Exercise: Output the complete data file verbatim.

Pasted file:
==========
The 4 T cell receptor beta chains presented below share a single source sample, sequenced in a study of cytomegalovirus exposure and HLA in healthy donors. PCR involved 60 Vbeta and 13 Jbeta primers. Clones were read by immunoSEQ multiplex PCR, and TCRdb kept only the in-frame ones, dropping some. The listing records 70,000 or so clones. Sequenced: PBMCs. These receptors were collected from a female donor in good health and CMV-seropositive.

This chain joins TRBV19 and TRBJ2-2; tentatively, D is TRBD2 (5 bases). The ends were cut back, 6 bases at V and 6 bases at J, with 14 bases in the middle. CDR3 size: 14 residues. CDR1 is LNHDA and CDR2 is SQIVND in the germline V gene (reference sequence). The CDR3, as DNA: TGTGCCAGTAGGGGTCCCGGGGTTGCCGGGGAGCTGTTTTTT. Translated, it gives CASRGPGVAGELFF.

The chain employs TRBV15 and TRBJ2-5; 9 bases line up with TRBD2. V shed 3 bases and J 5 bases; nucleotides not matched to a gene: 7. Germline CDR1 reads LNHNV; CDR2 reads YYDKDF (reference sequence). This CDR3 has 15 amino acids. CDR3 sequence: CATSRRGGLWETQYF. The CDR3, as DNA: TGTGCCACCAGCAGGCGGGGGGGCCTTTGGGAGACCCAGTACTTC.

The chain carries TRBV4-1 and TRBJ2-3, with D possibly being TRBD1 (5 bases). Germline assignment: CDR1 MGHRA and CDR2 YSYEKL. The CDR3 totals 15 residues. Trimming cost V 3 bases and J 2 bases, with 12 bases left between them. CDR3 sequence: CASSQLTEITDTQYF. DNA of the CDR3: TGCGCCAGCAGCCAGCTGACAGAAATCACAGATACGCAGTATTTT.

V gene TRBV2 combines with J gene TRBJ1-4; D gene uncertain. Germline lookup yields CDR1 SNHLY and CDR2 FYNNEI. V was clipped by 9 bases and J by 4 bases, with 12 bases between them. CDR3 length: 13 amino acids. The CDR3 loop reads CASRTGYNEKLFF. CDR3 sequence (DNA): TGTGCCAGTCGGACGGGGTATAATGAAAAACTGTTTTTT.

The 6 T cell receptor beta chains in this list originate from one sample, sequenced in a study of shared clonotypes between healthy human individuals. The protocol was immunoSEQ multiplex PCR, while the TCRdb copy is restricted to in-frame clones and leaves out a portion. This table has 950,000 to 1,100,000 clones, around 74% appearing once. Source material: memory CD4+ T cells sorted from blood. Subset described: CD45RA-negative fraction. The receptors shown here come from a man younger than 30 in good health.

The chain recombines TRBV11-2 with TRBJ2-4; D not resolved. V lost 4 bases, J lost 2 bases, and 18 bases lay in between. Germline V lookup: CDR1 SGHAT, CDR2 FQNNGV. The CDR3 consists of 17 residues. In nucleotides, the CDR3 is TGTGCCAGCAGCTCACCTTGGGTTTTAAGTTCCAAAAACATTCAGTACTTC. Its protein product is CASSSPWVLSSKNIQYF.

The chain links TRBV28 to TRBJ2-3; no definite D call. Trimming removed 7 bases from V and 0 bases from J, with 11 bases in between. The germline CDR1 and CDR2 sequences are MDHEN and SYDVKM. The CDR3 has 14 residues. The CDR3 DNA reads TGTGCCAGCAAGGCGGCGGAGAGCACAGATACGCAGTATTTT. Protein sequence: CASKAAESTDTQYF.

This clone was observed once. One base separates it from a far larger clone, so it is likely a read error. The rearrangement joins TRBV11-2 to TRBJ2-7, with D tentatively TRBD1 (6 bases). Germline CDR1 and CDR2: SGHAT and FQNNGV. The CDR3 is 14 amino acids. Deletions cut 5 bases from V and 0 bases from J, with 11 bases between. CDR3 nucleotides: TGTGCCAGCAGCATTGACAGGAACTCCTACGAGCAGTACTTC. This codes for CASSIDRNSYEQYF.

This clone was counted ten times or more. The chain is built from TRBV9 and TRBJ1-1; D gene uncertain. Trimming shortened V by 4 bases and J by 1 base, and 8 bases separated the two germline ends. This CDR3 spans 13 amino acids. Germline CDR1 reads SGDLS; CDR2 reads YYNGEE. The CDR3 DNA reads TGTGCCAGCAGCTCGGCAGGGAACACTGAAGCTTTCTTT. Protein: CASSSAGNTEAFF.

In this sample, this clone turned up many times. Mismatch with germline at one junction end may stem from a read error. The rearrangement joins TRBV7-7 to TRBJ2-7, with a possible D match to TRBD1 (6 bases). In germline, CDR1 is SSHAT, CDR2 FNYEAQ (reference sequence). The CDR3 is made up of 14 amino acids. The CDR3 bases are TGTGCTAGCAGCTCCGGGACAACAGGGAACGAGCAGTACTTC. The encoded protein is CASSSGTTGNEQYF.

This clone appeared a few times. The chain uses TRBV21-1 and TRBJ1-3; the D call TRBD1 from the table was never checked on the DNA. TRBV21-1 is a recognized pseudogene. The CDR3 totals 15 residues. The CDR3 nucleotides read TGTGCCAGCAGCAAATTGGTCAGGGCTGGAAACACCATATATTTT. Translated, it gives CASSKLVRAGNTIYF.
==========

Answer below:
The 4 T cell receptor beta chains presented below share a single source sample, sequenced in a study of cytomegalovirus exposure and HLA in healthy donors. PCR involved 60 Vbeta and 13 Jbeta primers. Clones were read by immunoSEQ multiplex PCR, and TCRdb kept only the in-frame ones, dropping some. The listing records 70,000 or so clones. Sequenced: PBMCs. These receptors were collected from a female donor in good health and CMV-seropositive.

This chain joins TRBV19 and TRBJ2-2; tentatively, D is TRBD2 (5 bases). The ends were cut back, 6 bases at V and 6 bases at J, with 14 bases in the middle. CDR3 size: 14 residues. CDR1 is LNHDA and CDR2 is SQIVND in the germline V gene (reference sequence). The CDR3, as DNA: TGTGCCAGTAGGGGTCCCGGGGTTGCCGGGGAGCTGTTTTTT. Translated, it gives CASRGPGVAGELFF.

The chain employs TRBV15 and TRBJ2-5; 9 bases line up with TRBD2. V shed 3 bases and J 5 bases; nucleotides not matched to a gene: 7. Germline CDR1 reads LNHNV; CDR2 reads YYDKDF (reference sequence). This CDR3 has 15 amino acids. CDR3 sequence: CATSRRGGLWETQYF. The CDR3, as DNA: TGTGCCACCAGCAGGCGGGGGGGCCTTTGGGAGACCCAGTACTTC.

The chain carries TRBV4-1 and TRBJ2-3, with D possibly being TRBD1 (5 bases). Germline assignment: CDR1 MGHRA and CDR2 YSYEKL. The CDR3 totals 15 residues. Trimming cost V 3 bases and J 2 bases, with 12 bases left between them. CDR3 sequence: CASSQLTEITDTQYF. DNA of the CDR3: TGCGCCAGCAGCCAGCTGACAGAAATCACAGATACGCAGTATTTT.

V gene TRBV2 combines with J gene TRBJ1-4; D gene uncertain. Germline lookup yields CDR1 SNHLY and CDR2 FYNNEI. V was clipped by 9 bases and J by 4 bases, with 12 bases between them. CDR3 length: 13 amino acids. The CDR3 loop reads CASRTGYNEKLFF. CDR3 sequence (DNA): TGTGCCAGTCGGACGGGGTATAATGAAAAACTGTTTTTT.

The 6 T cell receptor beta chains in this list originate from one sample, sequenced in a study of shared clonotypes between healthy human individuals. The protocol was immunoSEQ multiplex PCR, while the TCRdb copy is restricted to in-frame clones and leaves out a portion. This table has 950,000 to 1,100,000 clones, around 74% appearing once. Source material: memory CD4+ T cells sorted from blood. Subset described: CD45RA-negative fraction. The receptors shown here come from a man younger than 30 in good health.

The chain recombines TRBV11-2 with TRBJ2-4; D not resolved. V lost 4 bases, J lost 2 bases, and 18 bases lay in between. Germline V lookup: CDR1 SGHAT, CDR2 FQNNGV. The CDR3 consists of 17 residues. In nucleotides, the CDR3 is TGTGCCAGCAGCTCACCTTGGGTTTTAAGTTCCAAAAACATTCAGTACTTC. Its protein product is CASSSPWVLSSKNIQYF.

The chain links TRBV28 to TRBJ2-3; no definite D call. Trimming removed 7 bases from V and 0 bases from J, with 11 bases in between. The germline CDR1 and CDR2 sequences are MDHEN and SYDVKM. The CDR3 has 14 residues. The CDR3 DNA reads TGTGCCAGCAAGGCGGCGGAGAGCACAGATACGCAGTATTTT. Protein sequence: CASKAAESTDTQYF.

This clone was observed once. One base separates it from a far larger clone, so it is likely a read error. The rearrangement joins TRBV11-2 to TRBJ2-7, with D tentatively TRBD1 (6 bases). Germline CDR1 and CDR2: SGHAT and FQNNGV. The CDR3 is 14 amino acids. Deletions cut 5 bases from V and 0 bases from J, with 11 bases between. CDR3 nucleotides: TGTGCCAGCAGCATTGACAGGAACTCCTACGAGCAGTACTTC. This codes for CASSIDRNSYEQYF.

This clone was counted ten times or more. The chain is built from TRBV9 and TRBJ1-1; D gene uncertain. Trimming shortened V by 4 bases and J by 1 base, and 8 bases separated the two germline ends. This CDR3 spans 13 amino acids. Germline CDR1 reads SGDLS; CDR2 reads YYNGEE. The CDR3 DNA reads TGTGCCAGCAGCTCGGCAGGGAACACTGAAGCTTTCTTT. Protein: CASSSAGNTEAFF.

In this sample, this clone turned up many times. Mismatch with germline at one junction end may stem from a read error. The rearrangement joins TRBV7-7 to TRBJ2-7, with a possible D match to TRBD1 (6 bases). In germline, CDR1 is SSHAT, CDR2 FNYEAQ (reference sequence). The CDR3 is made up of 14 amino acids. The CDR3 bases are TGTGCTAGCAGCTCCGGGACAACAGGGAACGAGCAGTACTTC. The encoded protein is CASSSGTTGNEQYF.

This clone appeared a few times. The chain uses TRBV21-1 and TRBJ1-3; the D call TRBD1 from the table was never checked on the DNA. TRBV21-1 is a recognized pseudogene. The CDR3 totals 15 residues. The CDR3 nucleotides read TGTGCCAGCAGCAAATTGGTCAGGGCTGGAAACACCATATATTTT. Translated, it gives CASSKLVRAGNTIYF.